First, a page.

Design Days Dubai steps things up a gear for its 2014 outing
Parisian-born Cyril Zammit launched Design Days Dubai (DDD) in 2012 with 22 regional and international galleries. Last week, 33 galleries attended the 2014 edition of the fair, with eight of them returning for the third year in a row. In a short time, DDD has grown from a small, optimistic venture to an important fixture in the design fair calendar. And the event has a formed its own unique character - it is a fair about people, for people, and by people.
The loyal gallerists who have been part of DDD from the beginning include Lebanese architect Pascale Wakim and Canadian architect Nicolas Bellavance-Lecompte, who founded Carwan Gallery; Parisian Loic Le Gaillard and Julien Lombrail, who established Carpenters Workshop Gallery; São Paulo-based Coletivo Amor de Madre founder Olivia Yassudo; Southern Guild's Trevyn and Julian McGowan; and Victor Hunt Designart Dealer founder Alexis Ryngaert. Their patience and endurance paid off in this third edition, when critical acclaim developed into good sales.
Housed under the sprawling canvas roof of the fair tent, beneath the teetering Burj Khalifa, were products from both regional and international contemporary designers and artists. Wakim and Bellavance-Lecompte channelled the style and skills of the Gulf creatives; works from Iranian artist Taher Asad-Bakhtiari and Lebanese artist Wyssem Nochi, designers Nada Debs and Chekerdjian sat seamlessly next to UK-based Michael Anastassiades' 'Miracle Chips' installation (originally commissioned for Wallpaper* Handmade 2013).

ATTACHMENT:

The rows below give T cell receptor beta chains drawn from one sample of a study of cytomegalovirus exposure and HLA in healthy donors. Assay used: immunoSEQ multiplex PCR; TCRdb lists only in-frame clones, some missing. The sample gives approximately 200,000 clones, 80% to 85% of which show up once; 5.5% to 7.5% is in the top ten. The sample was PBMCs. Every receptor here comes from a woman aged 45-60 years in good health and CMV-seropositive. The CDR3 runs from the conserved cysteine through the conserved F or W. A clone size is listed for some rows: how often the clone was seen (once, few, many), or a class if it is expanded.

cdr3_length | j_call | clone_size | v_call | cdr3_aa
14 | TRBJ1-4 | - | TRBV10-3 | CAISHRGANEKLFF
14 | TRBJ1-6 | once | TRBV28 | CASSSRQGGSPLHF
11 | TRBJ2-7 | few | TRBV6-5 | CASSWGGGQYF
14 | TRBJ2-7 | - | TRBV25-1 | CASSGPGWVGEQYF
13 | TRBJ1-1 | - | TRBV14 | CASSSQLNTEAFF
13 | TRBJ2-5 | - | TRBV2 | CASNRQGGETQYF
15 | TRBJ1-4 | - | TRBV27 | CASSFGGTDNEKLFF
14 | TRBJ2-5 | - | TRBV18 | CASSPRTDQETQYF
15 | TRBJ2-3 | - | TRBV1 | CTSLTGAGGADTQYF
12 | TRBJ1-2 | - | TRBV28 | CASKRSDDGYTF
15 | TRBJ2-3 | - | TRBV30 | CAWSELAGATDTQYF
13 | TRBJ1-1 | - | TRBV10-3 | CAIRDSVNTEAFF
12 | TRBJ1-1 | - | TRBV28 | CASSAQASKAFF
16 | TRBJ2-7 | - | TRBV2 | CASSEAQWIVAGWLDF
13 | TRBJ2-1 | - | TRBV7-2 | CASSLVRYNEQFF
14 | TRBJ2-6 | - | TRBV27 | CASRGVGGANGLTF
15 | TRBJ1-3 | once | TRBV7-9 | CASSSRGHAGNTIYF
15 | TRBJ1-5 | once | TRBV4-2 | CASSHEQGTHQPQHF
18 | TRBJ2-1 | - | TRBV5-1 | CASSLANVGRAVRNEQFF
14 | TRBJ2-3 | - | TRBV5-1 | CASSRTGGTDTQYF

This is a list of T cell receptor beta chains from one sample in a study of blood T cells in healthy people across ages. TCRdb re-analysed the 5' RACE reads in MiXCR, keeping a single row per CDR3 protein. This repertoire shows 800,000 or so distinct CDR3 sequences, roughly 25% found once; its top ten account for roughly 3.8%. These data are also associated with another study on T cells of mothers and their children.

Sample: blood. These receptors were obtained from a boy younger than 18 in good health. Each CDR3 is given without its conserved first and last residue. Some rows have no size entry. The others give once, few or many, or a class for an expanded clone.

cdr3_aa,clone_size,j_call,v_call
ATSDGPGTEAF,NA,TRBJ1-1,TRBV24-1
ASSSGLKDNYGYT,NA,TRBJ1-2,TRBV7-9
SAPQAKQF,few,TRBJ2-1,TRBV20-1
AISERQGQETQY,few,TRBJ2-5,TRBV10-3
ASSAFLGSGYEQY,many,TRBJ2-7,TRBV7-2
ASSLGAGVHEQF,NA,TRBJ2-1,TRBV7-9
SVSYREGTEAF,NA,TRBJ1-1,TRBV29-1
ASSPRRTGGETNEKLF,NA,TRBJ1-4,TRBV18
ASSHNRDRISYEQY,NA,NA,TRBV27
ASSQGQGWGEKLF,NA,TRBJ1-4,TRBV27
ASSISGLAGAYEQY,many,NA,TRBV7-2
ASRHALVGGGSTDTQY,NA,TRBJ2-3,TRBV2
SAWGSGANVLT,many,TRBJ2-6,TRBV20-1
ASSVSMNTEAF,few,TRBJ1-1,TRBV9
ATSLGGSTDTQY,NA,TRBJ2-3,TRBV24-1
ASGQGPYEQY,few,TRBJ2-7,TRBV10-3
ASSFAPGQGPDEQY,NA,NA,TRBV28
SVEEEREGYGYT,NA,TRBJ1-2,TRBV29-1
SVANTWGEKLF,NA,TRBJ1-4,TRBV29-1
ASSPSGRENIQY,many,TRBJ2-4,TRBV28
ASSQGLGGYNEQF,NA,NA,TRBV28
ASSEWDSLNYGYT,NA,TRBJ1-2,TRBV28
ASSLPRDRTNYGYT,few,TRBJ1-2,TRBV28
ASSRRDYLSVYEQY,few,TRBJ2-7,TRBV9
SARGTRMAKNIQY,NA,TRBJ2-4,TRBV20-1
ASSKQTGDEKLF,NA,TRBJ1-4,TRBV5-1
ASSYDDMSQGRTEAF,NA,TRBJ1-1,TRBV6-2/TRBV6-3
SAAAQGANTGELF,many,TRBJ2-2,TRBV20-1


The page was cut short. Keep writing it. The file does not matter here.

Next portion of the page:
Galerie Yves Gastou, meanwhile, landed at the fair with elegant works by 20th-century avant-garde design masters Philippe Hiquily, Ado Chale and Paul Evans, accented with Emmanuel Babled's 'Osmosi' collection in carrara marble and murano glass. 'People here ask no bad questions,' says gallerist Victor Gastou, 'they are willing to understand all kinds of beauty.' This open-mindedness may, in part, be due to the increased diversity of the fair's visitors this year, who came to the DDD not just to browse and socialise, but to seriously invest in pieces and their creators.
A new addition to the fair was the 'Discovery' section, with French galleries Galerie Gosserez, Gallery S Bensimon, NextLevel Galerie and Ymer & Malta selected to exhibit. Elswhere, a hidden gem sitting modestly in a corner of Austrian silversmith Wiener Silber Manufactur's stand was Erwin Wurm's zuccheriera, a 'fat sugar box' evolved from his famous 'Fat Car' series - the artist's first encounter with silver.
There was a strong list of galleries from the region this year. FN Designs from Dubai showed works by 10 UAE-based designers, as part of a '10-100-1000' initiative; Pakistan-based Coalesce Design Studio gave a fresh perspective to its own nation's culture with its collection of offerings; and the 'Deglobalizer' project by Paolo Cardini, a professor at the Virginia Commonwealth University in Qatar, displayed global IKEA products adapted to fit local life. The work raised questions about how international and local design can converge to create a common recognisable hybrid.
The highly anticipated Dubai Design District (d3) is due to open next year, and the next Design Days Dubai edition will see a new and extended venue. 'All the work is for the success of Dubai and to make Dubai a "must" in the global circuit,' says Zammit.